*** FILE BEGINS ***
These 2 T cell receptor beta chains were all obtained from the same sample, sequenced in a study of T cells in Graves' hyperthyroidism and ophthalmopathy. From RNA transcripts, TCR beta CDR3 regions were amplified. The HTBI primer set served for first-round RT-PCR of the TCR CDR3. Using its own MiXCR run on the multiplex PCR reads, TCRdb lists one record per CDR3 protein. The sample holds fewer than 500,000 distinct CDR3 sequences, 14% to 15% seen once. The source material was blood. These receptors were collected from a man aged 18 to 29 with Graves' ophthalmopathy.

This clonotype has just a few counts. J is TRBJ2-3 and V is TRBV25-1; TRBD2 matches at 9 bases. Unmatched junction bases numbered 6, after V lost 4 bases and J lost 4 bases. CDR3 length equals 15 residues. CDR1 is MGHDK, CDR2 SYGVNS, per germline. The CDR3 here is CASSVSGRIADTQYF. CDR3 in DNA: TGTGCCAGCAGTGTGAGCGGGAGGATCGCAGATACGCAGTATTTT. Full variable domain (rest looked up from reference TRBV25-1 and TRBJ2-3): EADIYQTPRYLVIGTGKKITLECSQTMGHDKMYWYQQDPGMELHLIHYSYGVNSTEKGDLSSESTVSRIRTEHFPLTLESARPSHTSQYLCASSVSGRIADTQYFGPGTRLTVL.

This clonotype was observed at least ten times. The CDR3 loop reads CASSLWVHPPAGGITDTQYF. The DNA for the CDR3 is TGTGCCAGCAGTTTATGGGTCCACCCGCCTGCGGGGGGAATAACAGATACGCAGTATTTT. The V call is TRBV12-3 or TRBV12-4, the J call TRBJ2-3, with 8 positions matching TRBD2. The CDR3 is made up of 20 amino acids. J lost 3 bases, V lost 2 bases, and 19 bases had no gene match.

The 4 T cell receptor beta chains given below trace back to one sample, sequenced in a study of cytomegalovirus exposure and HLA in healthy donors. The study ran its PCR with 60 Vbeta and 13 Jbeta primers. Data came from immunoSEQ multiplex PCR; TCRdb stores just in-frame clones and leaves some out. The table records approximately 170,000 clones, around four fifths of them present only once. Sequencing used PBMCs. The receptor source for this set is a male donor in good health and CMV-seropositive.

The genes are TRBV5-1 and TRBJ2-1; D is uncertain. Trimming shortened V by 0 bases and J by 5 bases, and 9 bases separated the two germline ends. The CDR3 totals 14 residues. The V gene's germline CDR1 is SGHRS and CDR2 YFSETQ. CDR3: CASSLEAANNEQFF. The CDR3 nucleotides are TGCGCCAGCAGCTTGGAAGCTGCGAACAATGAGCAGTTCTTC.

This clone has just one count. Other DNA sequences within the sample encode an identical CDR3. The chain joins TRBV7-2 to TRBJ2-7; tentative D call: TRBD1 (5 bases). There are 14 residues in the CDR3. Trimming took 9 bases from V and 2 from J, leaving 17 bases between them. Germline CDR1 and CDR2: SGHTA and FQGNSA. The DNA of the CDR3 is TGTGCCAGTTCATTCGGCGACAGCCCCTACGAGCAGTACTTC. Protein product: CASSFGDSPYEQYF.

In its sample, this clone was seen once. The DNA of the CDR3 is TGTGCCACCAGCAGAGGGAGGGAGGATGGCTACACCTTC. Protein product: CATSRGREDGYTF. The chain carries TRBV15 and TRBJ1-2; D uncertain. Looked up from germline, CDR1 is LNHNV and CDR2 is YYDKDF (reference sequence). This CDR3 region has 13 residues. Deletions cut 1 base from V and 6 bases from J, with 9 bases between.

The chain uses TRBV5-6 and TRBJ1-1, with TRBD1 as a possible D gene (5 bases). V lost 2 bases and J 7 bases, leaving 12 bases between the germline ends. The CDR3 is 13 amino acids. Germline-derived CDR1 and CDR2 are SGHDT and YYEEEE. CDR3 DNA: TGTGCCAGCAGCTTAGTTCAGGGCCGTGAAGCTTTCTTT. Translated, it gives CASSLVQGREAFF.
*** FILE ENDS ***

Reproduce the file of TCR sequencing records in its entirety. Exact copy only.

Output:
These 2 T cell receptor beta chains were all obtained from the same sample, sequenced in a study of T cells in Graves' hyperthyroidism and ophthalmopathy. From RNA transcripts, TCR beta CDR3 regions were amplified. The HTBI primer set served for first-round RT-PCR of the TCR CDR3. Using its own MiXCR run on the multiplex PCR reads, TCRdb lists one record per CDR3 protein. The sample holds fewer than 500,000 distinct CDR3 sequences, 14% to 15% seen once. The source material was blood. These receptors were collected from a man aged 18 to 29 with Graves' ophthalmopathy.

This clonotype has just a few counts. J is TRBJ2-3 and V is TRBV25-1; TRBD2 matches at 9 bases. Unmatched junction bases numbered 6, after V lost 4 bases and J lost 4 bases. CDR3 length equals 15 residues. CDR1 is MGHDK, CDR2 SYGVNS, per germline. The CDR3 here is CASSVSGRIADTQYF. CDR3 in DNA: TGTGCCAGCAGTGTGAGCGGGAGGATCGCAGATACGCAGTATTTT. Full variable domain (rest looked up from reference TRBV25-1 and TRBJ2-3): EADIYQTPRYLVIGTGKKITLECSQTMGHDKMYWYQQDPGMELHLIHYSYGVNSTEKGDLSSESTVSRIRTEHFPLTLESARPSHTSQYLCASSVSGRIADTQYFGPGTRLTVL.

This clonotype was observed at least ten times. The CDR3 loop reads CASSLWVHPPAGGITDTQYF. The DNA for the CDR3 is TGTGCCAGCAGTTTATGGGTCCACCCGCCTGCGGGGGGAATAACAGATACGCAGTATTTT. The V call is TRBV12-3 or TRBV12-4, the J call TRBJ2-3, with 8 positions matching TRBD2. The CDR3 is made up of 20 amino acids. J lost 3 bases, V lost 2 bases, and 19 bases had no gene match.

The 4 T cell receptor beta chains given below trace back to one sample, sequenced in a study of cytomegalovirus exposure and HLA in healthy donors. The study ran its PCR with 60 Vbeta and 13 Jbeta primers. Data came from immunoSEQ multiplex PCR; TCRdb stores just in-frame clones and leaves some out. The table records approximately 170,000 clones, around four fifths of them present only once. Sequencing used PBMCs. The receptor source for this set is a male donor in good health and CMV-seropositive.

The genes are TRBV5-1 and TRBJ2-1; D is uncertain. Trimming shortened V by 0 bases and J by 5 bases, and 9 bases separated the two germline ends. The CDR3 totals 14 residues. The V gene's germline CDR1 is SGHRS and CDR2 YFSETQ. CDR3: CASSLEAANNEQFF. The CDR3 nucleotides are TGCGCCAGCAGCTTGGAAGCTGCGAACAATGAGCAGTTCTTC.

This clone has just one count. Other DNA sequences within the sample encode an identical CDR3. The chain joins TRBV7-2 to TRBJ2-7; tentative D call: TRBD1 (5 bases). There are 14 residues in the CDR3. Trimming took 9 bases from V and 2 from J, leaving 17 bases between them. Germline CDR1 and CDR2: SGHTA and FQGNSA. The DNA of the CDR3 is TGTGCCAGTTCATTCGGCGACAGCCCCTACGAGCAGTACTTC. Protein product: CASSFGDSPYEQYF.

In its sample, this clone was seen once. The DNA of the CDR3 is TGTGCCACCAGCAGAGGGAGGGAGGATGGCTACACCTTC. Protein product: CATSRGREDGYTF. The chain carries TRBV15 and TRBJ1-2; D uncertain. Looked up from germline, CDR1 is LNHNV and CDR2 is YYDKDF (reference sequence). This CDR3 region has 13 residues. Deletions cut 1 base from V and 6 bases from J, with 9 bases between.

The chain uses TRBV5-6 and TRBJ1-1, with TRBD1 as a possible D gene (5 bases). V lost 2 bases and J 7 bases, leaving 12 bases between the germline ends. The CDR3 is 13 amino acids. Germline-derived CDR1 and CDR2 are SGHDT and YYEEEE. CDR3 DNA: TGTGCCAGCAGCTTAGTTCAGGGCCGTGAAGCTTTCTTT. Translated, it gives CASSLVQGREAFF.